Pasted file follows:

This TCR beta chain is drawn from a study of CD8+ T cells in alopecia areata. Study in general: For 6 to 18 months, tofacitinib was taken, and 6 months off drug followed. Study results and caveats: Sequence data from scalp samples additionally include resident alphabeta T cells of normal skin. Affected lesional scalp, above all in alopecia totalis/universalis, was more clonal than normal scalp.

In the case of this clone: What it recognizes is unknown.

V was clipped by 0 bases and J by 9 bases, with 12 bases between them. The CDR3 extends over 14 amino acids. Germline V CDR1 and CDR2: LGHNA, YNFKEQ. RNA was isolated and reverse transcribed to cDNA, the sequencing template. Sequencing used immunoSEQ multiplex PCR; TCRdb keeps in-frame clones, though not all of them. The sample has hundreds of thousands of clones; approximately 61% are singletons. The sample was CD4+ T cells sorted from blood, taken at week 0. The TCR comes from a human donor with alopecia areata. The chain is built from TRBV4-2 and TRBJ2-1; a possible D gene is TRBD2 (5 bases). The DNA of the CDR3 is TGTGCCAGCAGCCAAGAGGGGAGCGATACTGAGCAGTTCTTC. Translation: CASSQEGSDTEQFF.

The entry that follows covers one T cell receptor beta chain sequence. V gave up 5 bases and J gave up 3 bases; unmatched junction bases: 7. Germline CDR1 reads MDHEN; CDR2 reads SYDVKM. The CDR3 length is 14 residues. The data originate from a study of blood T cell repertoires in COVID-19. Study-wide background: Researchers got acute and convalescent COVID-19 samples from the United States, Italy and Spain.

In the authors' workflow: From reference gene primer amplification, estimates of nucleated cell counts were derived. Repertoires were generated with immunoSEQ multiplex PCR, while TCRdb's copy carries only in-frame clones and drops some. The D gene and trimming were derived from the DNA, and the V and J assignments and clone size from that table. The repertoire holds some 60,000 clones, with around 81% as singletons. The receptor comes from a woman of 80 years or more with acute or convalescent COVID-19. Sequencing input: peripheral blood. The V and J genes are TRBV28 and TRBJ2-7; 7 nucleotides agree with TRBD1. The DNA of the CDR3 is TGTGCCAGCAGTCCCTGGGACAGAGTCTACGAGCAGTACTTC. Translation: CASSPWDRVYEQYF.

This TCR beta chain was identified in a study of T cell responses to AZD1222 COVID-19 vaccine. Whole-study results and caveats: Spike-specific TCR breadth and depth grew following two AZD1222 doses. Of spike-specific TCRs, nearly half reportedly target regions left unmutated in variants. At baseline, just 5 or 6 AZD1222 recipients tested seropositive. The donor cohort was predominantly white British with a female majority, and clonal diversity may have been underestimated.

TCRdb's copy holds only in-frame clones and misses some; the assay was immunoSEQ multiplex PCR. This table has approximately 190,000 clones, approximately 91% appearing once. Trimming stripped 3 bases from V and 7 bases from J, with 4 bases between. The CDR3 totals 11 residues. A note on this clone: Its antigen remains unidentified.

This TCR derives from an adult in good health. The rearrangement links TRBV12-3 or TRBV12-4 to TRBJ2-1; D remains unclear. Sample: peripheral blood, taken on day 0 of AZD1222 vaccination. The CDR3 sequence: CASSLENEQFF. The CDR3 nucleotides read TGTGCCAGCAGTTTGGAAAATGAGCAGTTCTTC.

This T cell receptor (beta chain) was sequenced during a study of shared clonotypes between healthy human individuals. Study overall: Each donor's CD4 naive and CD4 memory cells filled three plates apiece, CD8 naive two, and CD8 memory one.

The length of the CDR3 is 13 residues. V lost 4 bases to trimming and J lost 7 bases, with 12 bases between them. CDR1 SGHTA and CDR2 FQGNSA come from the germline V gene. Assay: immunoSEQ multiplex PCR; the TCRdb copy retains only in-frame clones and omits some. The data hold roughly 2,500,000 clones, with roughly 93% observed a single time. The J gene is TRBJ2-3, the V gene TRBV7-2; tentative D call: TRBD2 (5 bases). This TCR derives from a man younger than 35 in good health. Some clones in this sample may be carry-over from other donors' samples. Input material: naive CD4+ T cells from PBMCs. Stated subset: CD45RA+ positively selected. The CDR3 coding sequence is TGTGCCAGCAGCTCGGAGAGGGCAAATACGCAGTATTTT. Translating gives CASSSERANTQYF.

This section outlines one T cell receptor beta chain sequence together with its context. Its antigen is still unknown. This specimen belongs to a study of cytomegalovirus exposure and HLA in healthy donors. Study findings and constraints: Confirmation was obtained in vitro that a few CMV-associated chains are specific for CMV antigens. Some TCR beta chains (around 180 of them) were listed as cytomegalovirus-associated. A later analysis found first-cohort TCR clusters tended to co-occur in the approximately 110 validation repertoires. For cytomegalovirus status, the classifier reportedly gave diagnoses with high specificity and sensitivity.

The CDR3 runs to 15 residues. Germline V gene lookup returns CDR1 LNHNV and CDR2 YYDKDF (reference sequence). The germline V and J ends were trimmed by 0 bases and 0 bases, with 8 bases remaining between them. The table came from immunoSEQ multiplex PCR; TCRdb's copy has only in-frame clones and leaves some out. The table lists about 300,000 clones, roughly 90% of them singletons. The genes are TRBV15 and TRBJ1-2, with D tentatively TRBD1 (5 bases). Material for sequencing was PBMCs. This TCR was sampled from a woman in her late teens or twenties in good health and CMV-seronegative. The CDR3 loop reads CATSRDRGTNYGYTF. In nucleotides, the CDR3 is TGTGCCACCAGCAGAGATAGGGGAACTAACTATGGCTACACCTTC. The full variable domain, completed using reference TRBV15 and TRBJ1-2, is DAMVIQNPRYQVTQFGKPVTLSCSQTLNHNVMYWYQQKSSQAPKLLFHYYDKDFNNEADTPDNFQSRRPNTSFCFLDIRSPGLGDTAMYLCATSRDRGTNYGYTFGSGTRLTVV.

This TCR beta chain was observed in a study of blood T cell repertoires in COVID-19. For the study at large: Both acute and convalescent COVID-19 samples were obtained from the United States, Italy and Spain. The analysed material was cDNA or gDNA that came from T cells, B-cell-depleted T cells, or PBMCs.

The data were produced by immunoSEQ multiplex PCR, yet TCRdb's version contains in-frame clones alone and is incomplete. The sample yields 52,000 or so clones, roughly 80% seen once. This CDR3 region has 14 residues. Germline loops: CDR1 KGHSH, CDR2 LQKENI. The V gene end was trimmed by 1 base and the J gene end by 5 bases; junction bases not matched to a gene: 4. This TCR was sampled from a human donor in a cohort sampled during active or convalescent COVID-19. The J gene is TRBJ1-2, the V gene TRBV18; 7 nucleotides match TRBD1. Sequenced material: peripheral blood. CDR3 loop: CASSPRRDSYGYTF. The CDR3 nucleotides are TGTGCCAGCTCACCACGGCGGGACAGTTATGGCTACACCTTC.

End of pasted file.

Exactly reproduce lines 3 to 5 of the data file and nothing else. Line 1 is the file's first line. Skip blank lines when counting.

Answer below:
V was clipped by 0 bases and J by 9 bases, with 12 bases between them. The CDR3 extends over 14 amino acids. Germline V CDR1 and CDR2: LGHNA, YNFKEQ. RNA was isolated and reverse transcribed to cDNA, the sequencing template. Sequencing used immunoSEQ multiplex PCR; TCRdb keeps in-frame clones, though not all of them. The sample has hundreds of thousands of clones; approximately 61% are singletons. The sample was CD4+ T cells sorted from blood, taken at week 0. The TCR comes from a human donor with alopecia areata. The chain is built from TRBV4-2 and TRBJ2-1; a possible D gene is TRBD2 (5 bases). The DNA of the CDR3 is TGTGCCAGCAGCCAAGAGGGGAGCGATACTGAGCAGTTCTTC. Translation: CASSQEGSDTEQFF.

The entry that follows covers one T cell receptor beta chain sequence. V gave up 5 bases and J gave up 3 bases; unmatched junction bases: 7. Germline CDR1 reads MDHEN; CDR2 reads SYDVKM. The CDR3 length is 14 residues. The data originate from a study of blood T cell repertoires in COVID-19. Study-wide background: Researchers got acute and convalescent COVID-19 samples from the United States, Italy and Spain.

In the authors' workflow: From reference gene primer amplification, estimates of nucleated cell counts were derived. Repertoires were generated with immunoSEQ multiplex PCR, while TCRdb's copy carries only in-frame clones and drops some. The D gene and trimming were derived from the DNA, and the V and J assignments and clone size from that table. The repertoire holds some 60,000 clones, with around 81% as singletons. The receptor comes from a woman of 80 years or more with acute or convalescent COVID-19. Sequencing input: peripheral blood. The V and J genes are TRBV28 and TRBJ2-7; 7 nucleotides agree with TRBD1. The DNA of the CDR3 is TGTGCCAGCAGTCCCTGGGACAGAGTCTACGAGCAGTACTTC. Translation: CASSPWDRVYEQYF.